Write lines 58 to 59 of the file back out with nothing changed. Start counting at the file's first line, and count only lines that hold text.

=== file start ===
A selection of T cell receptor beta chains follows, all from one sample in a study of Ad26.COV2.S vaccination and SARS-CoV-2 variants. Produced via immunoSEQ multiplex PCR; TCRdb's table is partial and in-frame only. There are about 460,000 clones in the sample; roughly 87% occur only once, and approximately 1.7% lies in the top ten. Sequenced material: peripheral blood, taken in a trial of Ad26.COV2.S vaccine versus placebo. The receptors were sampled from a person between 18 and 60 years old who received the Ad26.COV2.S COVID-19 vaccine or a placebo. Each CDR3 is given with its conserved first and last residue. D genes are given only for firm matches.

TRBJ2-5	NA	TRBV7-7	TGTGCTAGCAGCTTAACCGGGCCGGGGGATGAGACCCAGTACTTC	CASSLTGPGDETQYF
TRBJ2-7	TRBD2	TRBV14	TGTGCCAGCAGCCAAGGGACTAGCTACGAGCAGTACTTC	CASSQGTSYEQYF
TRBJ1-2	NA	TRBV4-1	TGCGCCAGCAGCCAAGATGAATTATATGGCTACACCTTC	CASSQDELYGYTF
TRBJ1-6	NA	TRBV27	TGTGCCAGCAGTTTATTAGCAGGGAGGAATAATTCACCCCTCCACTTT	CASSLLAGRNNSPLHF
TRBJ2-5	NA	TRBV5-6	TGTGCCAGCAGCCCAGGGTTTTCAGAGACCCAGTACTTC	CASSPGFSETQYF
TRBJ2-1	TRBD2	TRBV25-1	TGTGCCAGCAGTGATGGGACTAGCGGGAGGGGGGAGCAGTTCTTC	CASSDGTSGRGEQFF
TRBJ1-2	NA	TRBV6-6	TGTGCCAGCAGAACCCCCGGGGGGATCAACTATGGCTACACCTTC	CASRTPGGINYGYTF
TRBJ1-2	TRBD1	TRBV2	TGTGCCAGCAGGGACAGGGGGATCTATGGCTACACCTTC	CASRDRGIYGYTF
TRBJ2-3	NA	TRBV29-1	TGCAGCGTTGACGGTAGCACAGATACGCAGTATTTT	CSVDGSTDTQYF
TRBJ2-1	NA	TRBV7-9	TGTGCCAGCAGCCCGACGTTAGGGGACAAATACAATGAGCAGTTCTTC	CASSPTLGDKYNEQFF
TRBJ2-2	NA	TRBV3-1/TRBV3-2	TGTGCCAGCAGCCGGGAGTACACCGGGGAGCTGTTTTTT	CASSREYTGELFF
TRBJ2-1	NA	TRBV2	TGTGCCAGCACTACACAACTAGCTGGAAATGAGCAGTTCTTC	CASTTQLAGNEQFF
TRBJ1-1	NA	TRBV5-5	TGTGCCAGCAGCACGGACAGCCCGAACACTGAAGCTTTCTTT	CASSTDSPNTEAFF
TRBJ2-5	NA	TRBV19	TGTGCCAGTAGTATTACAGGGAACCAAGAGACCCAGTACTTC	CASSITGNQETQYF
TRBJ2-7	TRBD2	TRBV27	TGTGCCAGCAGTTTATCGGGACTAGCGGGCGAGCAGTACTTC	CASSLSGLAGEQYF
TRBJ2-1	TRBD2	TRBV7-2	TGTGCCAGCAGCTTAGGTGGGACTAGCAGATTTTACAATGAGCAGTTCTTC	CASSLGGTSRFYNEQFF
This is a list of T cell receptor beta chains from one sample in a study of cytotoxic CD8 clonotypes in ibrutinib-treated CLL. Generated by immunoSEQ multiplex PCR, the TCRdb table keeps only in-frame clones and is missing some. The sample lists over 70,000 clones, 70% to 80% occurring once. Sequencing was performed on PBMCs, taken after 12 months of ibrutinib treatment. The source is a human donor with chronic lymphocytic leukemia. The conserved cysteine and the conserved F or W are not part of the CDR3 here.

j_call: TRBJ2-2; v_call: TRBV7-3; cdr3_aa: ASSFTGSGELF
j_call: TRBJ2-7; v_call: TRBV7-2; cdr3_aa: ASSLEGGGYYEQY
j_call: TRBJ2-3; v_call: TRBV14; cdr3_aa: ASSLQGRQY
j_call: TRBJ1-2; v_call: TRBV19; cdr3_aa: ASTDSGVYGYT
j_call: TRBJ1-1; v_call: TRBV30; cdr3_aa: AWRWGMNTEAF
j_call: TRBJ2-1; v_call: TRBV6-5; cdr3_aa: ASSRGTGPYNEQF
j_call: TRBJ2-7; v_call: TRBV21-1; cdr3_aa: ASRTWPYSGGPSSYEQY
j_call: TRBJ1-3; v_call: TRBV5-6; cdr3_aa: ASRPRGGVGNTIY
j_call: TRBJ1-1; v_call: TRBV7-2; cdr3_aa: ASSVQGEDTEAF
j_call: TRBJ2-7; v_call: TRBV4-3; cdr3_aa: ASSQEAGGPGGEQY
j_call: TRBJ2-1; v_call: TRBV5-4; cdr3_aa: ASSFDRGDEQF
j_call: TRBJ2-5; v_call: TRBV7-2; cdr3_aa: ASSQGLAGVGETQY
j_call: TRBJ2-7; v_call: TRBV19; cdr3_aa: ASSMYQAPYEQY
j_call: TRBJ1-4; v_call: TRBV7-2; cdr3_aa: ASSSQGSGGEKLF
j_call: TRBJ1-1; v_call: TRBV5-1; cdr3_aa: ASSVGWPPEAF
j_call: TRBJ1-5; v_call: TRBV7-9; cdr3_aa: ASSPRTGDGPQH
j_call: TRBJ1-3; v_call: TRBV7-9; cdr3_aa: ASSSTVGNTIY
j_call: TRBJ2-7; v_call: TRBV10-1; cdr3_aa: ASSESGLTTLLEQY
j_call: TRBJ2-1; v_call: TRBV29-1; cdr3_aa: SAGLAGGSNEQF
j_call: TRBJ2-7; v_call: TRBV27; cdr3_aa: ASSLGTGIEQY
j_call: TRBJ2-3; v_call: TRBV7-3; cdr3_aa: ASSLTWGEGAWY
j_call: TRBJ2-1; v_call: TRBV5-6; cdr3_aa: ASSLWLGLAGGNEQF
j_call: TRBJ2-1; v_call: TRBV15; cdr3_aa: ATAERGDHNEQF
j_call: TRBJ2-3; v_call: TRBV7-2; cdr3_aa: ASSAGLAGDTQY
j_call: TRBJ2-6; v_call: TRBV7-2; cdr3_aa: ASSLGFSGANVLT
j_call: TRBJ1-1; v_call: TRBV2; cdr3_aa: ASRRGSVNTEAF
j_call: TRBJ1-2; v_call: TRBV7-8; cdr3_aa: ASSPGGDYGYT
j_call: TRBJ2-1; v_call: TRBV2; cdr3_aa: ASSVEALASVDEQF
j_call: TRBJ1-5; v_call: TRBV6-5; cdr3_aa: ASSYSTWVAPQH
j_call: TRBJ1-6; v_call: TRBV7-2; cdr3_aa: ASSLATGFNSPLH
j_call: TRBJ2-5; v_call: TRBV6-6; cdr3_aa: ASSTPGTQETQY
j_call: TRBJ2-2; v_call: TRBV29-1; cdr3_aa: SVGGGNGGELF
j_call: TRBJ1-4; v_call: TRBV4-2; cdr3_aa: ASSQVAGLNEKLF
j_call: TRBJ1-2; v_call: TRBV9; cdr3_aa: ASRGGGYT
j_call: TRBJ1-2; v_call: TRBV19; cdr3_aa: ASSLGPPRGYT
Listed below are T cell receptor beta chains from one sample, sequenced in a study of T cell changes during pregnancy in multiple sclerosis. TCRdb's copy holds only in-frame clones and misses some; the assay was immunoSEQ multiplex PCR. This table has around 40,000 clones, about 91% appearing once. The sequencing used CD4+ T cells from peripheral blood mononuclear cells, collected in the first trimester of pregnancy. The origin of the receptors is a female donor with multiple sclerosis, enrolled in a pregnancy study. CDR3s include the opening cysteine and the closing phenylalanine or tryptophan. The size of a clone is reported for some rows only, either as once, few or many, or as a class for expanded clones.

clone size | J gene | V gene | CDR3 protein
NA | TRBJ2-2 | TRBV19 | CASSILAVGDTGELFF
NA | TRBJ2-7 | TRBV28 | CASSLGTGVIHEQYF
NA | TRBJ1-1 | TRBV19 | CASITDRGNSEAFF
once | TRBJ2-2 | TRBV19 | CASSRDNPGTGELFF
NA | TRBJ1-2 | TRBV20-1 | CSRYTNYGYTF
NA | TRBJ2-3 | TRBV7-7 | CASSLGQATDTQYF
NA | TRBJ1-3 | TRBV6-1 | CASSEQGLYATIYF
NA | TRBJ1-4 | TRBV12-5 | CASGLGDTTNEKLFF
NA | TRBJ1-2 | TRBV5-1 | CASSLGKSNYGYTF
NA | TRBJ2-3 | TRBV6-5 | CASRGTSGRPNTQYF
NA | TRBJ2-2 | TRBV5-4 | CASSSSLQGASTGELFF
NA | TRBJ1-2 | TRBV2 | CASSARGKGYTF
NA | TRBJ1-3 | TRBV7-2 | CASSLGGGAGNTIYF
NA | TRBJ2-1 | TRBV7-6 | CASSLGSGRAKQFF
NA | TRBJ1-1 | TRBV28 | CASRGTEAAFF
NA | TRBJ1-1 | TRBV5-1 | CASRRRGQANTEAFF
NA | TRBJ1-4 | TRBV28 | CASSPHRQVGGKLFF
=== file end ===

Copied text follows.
NA | TRBJ1-1 | TRBV19 | CASITDRGNSEAFF
once | TRBJ2-2 | TRBV19 | CASSRDNPGTGELFF